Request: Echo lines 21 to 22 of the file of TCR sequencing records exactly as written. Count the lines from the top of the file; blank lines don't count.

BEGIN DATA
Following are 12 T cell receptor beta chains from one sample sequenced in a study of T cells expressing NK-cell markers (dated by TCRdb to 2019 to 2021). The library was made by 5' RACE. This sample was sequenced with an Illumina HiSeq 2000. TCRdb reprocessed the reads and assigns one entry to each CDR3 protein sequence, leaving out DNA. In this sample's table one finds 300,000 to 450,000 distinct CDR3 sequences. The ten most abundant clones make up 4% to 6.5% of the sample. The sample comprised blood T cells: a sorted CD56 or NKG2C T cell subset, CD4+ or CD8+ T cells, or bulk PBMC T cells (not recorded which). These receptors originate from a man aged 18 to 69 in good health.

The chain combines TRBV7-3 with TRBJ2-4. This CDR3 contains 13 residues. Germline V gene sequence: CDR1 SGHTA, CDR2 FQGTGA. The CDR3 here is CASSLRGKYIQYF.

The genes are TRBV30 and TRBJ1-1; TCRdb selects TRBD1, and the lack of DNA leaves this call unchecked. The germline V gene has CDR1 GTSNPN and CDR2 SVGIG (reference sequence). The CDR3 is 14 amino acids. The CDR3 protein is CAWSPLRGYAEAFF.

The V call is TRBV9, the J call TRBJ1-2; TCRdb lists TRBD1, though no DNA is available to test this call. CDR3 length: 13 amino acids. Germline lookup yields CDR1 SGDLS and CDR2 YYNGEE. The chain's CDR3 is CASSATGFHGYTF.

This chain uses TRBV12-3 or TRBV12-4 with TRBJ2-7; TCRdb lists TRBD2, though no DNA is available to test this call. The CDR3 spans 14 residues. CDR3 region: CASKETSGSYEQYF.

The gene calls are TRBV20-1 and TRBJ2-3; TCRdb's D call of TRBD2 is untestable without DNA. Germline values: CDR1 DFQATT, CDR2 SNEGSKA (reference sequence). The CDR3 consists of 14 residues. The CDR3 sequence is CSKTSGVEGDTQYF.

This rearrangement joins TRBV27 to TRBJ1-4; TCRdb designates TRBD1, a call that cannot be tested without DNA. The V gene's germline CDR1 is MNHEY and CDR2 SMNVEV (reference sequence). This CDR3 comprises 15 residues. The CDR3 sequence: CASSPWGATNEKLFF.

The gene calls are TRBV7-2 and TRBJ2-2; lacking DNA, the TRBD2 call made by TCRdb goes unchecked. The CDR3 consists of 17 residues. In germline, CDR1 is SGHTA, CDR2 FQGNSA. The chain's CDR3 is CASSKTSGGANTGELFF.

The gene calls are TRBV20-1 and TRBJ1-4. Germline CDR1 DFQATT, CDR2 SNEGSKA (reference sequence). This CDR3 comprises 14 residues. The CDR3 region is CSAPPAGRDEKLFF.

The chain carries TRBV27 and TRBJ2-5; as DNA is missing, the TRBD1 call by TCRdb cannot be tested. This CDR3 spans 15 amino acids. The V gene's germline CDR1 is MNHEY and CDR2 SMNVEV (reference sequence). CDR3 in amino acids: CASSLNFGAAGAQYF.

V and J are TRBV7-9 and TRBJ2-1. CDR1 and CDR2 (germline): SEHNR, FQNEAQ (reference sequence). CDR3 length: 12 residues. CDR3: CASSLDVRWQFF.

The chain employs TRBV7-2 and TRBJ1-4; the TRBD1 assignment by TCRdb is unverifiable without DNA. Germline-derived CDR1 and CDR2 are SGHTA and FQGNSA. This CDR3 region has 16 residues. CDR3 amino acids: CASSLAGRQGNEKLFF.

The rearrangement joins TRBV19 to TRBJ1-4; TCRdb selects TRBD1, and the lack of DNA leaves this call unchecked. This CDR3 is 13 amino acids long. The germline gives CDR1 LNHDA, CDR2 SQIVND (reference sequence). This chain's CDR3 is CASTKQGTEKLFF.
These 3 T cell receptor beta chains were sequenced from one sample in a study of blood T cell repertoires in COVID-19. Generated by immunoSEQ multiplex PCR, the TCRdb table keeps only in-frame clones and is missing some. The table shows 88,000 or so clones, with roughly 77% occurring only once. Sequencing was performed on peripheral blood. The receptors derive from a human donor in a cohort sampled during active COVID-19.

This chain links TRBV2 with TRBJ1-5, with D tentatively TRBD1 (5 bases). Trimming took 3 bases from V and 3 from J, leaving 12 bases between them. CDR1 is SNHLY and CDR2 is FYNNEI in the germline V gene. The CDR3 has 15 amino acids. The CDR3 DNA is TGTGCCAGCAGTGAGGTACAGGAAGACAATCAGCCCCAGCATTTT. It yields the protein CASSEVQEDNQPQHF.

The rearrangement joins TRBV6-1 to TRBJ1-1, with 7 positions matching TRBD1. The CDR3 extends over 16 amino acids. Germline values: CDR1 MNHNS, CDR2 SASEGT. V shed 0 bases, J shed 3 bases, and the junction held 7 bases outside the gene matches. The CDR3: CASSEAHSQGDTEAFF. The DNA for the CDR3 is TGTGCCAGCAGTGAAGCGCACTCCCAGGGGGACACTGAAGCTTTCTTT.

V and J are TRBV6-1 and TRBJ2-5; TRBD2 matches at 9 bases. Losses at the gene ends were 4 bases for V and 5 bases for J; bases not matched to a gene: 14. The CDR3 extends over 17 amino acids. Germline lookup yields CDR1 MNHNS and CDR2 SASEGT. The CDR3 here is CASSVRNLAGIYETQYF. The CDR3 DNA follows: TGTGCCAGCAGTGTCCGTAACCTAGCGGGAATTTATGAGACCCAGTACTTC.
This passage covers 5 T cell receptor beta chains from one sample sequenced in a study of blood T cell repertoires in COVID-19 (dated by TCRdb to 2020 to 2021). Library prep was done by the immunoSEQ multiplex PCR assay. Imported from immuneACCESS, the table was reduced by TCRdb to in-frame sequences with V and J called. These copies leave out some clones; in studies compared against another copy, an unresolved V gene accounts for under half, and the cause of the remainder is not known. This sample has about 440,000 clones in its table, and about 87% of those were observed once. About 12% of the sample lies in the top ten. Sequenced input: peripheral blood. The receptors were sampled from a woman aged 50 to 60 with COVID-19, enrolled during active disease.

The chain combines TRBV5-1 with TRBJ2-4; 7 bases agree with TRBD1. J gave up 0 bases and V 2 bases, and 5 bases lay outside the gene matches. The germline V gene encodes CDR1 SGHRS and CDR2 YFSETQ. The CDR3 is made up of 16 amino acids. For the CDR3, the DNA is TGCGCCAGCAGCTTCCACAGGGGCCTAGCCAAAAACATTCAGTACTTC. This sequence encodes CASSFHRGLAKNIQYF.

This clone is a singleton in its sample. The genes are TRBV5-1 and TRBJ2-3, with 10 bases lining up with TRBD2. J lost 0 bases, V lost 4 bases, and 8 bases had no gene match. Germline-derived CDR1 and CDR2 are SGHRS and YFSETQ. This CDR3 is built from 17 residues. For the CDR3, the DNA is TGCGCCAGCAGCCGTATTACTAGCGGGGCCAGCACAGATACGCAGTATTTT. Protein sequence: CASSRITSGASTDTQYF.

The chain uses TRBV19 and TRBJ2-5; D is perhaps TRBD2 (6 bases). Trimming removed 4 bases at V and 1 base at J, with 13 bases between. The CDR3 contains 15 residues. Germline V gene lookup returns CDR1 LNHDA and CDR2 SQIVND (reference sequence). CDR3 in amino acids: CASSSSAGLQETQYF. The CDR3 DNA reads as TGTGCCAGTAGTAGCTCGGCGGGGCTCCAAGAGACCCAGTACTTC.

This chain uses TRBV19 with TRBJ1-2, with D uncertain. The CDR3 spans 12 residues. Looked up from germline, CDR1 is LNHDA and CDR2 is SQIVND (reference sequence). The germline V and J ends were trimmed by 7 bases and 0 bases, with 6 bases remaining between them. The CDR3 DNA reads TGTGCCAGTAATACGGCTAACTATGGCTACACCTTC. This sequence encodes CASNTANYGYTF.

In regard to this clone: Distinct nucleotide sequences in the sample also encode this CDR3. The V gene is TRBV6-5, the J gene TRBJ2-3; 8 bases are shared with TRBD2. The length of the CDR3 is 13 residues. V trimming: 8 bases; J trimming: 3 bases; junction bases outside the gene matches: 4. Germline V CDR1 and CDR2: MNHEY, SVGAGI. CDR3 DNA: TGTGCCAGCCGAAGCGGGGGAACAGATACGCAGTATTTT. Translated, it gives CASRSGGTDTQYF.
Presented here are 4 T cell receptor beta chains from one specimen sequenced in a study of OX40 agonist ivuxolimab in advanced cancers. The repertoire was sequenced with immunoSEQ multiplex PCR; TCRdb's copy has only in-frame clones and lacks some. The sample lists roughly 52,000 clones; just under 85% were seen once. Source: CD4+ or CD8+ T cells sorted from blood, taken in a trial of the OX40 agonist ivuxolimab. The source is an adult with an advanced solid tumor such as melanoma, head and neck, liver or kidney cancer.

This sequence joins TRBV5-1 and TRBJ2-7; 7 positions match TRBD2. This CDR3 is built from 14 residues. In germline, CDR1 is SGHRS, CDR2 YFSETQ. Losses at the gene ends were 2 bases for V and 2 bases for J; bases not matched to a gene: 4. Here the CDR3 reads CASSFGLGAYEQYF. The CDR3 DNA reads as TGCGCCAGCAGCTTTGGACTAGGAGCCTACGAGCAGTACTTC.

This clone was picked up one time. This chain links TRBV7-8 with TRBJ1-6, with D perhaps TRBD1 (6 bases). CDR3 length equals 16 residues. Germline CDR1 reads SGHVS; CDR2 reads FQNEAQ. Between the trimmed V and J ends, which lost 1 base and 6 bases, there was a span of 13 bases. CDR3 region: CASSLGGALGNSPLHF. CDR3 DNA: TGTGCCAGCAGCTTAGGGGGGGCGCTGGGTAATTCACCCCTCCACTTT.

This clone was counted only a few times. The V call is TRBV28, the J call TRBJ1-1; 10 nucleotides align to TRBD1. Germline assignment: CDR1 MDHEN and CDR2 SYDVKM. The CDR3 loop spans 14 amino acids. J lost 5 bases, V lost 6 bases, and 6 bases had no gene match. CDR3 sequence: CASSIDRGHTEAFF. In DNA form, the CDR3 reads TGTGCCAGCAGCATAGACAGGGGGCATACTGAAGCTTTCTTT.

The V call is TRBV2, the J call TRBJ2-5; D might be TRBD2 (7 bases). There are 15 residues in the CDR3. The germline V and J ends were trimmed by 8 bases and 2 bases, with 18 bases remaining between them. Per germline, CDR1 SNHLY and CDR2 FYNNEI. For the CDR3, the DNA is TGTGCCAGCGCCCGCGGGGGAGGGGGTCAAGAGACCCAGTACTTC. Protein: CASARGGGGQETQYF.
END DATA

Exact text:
The chain uses TRBV19 and TRBJ2-5; D is perhaps TRBD2 (6 bases). Trimming removed 4 bases at V and 1 base at J, with 13 bases between. The CDR3 contains 15 residues. Germline V gene lookup returns CDR1 LNHDA and CDR2 SQIVND (reference sequence). CDR3 in amino acids: CASSSSAGLQETQYF. The CDR3 DNA reads as TGTGCCAGTAGTAGCTCGGCGGGGCTCCAAGAGACCCAGTACTTC.

This chain uses TRBV19 with TRBJ1-2, with D uncertain. The CDR3 spans 12 residues. Looked up from germline, CDR1 is LNHDA and CDR2 is SQIVND (reference sequence). The germline V and J ends were trimmed by 7 bases and 0 bases, with 6 bases remaining between them. The CDR3 DNA reads TGTGCCAGTAATACGGCTAACTATGGCTACACCTTC. This sequence encodes CASNTANYGYTF.